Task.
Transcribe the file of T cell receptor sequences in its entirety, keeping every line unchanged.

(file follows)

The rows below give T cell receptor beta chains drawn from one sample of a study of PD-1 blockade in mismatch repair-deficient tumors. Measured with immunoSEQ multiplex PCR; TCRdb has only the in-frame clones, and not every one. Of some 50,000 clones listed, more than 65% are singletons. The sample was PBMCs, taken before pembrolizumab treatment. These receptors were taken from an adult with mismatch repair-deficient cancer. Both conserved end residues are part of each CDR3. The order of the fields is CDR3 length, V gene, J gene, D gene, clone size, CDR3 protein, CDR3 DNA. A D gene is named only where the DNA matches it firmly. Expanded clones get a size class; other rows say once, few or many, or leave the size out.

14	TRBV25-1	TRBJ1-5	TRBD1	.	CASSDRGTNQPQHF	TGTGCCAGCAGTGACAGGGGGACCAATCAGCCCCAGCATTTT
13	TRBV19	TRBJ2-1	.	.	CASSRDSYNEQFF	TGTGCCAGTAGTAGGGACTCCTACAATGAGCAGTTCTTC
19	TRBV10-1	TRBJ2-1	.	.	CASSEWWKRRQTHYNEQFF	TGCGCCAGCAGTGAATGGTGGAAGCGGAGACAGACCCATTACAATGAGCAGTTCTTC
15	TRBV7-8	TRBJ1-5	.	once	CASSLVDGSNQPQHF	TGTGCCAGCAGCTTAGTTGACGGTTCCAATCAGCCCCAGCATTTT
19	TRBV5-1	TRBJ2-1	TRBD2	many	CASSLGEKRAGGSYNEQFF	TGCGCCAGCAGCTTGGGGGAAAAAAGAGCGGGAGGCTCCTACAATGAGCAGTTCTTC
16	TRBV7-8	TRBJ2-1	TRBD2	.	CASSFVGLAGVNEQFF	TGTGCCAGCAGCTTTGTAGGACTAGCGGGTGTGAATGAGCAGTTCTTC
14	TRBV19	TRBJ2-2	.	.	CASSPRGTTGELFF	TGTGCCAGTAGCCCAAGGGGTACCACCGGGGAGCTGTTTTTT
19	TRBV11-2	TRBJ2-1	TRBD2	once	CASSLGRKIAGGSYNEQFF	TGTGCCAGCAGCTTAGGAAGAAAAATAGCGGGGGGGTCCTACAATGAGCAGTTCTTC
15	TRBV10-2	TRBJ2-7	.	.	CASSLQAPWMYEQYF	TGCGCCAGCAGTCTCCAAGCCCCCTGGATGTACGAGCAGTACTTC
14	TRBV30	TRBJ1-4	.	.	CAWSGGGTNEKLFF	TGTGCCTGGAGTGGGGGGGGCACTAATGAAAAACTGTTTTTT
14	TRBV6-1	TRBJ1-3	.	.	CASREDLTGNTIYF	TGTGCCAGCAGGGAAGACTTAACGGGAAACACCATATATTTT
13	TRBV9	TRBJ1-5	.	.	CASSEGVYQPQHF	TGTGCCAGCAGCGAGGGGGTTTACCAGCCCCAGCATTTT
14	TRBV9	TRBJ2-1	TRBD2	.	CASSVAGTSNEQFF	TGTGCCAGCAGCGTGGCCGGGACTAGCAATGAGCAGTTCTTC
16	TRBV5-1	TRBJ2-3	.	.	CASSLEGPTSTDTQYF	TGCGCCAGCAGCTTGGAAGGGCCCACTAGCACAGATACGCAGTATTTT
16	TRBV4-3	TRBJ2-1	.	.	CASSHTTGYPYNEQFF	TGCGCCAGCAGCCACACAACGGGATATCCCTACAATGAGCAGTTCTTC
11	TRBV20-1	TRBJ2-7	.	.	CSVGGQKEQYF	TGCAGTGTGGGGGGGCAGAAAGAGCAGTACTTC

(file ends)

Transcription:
The rows below give T cell receptor beta chains drawn from one sample of a study of PD-1 blockade in mismatch repair-deficient tumors. Measured with immunoSEQ multiplex PCR; TCRdb has only the in-frame clones, and not every one. Of some 50,000 clones listed, more than 65% are singletons. The sample was PBMCs, taken before pembrolizumab treatment. These receptors were taken from an adult with mismatch repair-deficient cancer. Both conserved end residues are part of each CDR3. The order of the fields is CDR3 length, V gene, J gene, D gene, clone size, CDR3 protein, CDR3 DNA. A D gene is named only where the DNA matches it firmly. Expanded clones get a size class; other rows say once, few or many, or leave the size out.

14	TRBV25-1	TRBJ1-5	TRBD1	.	CASSDRGTNQPQHF	TGTGCCAGCAGTGACAGGGGGACCAATCAGCCCCAGCATTTT
13	TRBV19	TRBJ2-1	.	.	CASSRDSYNEQFF	TGTGCCAGTAGTAGGGACTCCTACAATGAGCAGTTCTTC
19	TRBV10-1	TRBJ2-1	.	.	CASSEWWKRRQTHYNEQFF	TGCGCCAGCAGTGAATGGTGGAAGCGGAGACAGACCCATTACAATGAGCAGTTCTTC
15	TRBV7-8	TRBJ1-5	.	once	CASSLVDGSNQPQHF	TGTGCCAGCAGCTTAGTTGACGGTTCCAATCAGCCCCAGCATTTT
19	TRBV5-1	TRBJ2-1	TRBD2	many	CASSLGEKRAGGSYNEQFF	TGCGCCAGCAGCTTGGGGGAAAAAAGAGCGGGAGGCTCCTACAATGAGCAGTTCTTC
16	TRBV7-8	TRBJ2-1	TRBD2	.	CASSFVGLAGVNEQFF	TGTGCCAGCAGCTTTGTAGGACTAGCGGGTGTGAATGAGCAGTTCTTC
14	TRBV19	TRBJ2-2	.	.	CASSPRGTTGELFF	TGTGCCAGTAGCCCAAGGGGTACCACCGGGGAGCTGTTTTTT
19	TRBV11-2	TRBJ2-1	TRBD2	once	CASSLGRKIAGGSYNEQFF	TGTGCCAGCAGCTTAGGAAGAAAAATAGCGGGGGGGTCCTACAATGAGCAGTTCTTC
15	TRBV10-2	TRBJ2-7	.	.	CASSLQAPWMYEQYF	TGCGCCAGCAGTCTCCAAGCCCCCTGGATGTACGAGCAGTACTTC
14	TRBV30	TRBJ1-4	.	.	CAWSGGGTNEKLFF	TGTGCCTGGAGTGGGGGGGGCACTAATGAAAAACTGTTTTTT
14	TRBV6-1	TRBJ1-3	.	.	CASREDLTGNTIYF	TGTGCCAGCAGGGAAGACTTAACGGGAAACACCATATATTTT
13	TRBV9	TRBJ1-5	.	.	CASSEGVYQPQHF	TGTGCCAGCAGCGAGGGGGTTTACCAGCCCCAGCATTTT
14	TRBV9	TRBJ2-1	TRBD2	.	CASSVAGTSNEQFF	TGTGCCAGCAGCGTGGCCGGGACTAGCAATGAGCAGTTCTTC
16	TRBV5-1	TRBJ2-3	.	.	CASSLEGPTSTDTQYF	TGCGCCAGCAGCTTGGAAGGGCCCACTAGCACAGATACGCAGTATTTT
16	TRBV4-3	TRBJ2-1	.	.	CASSHTTGYPYNEQFF	TGCGCCAGCAGCCACACAACGGGATATCCCTACAATGAGCAGTTCTTC
11	TRBV20-1	TRBJ2-7	.	.	CSVGGQKEQYF	TGCAGTGTGGGGGGGCAGAAAGAGCAGTACTTC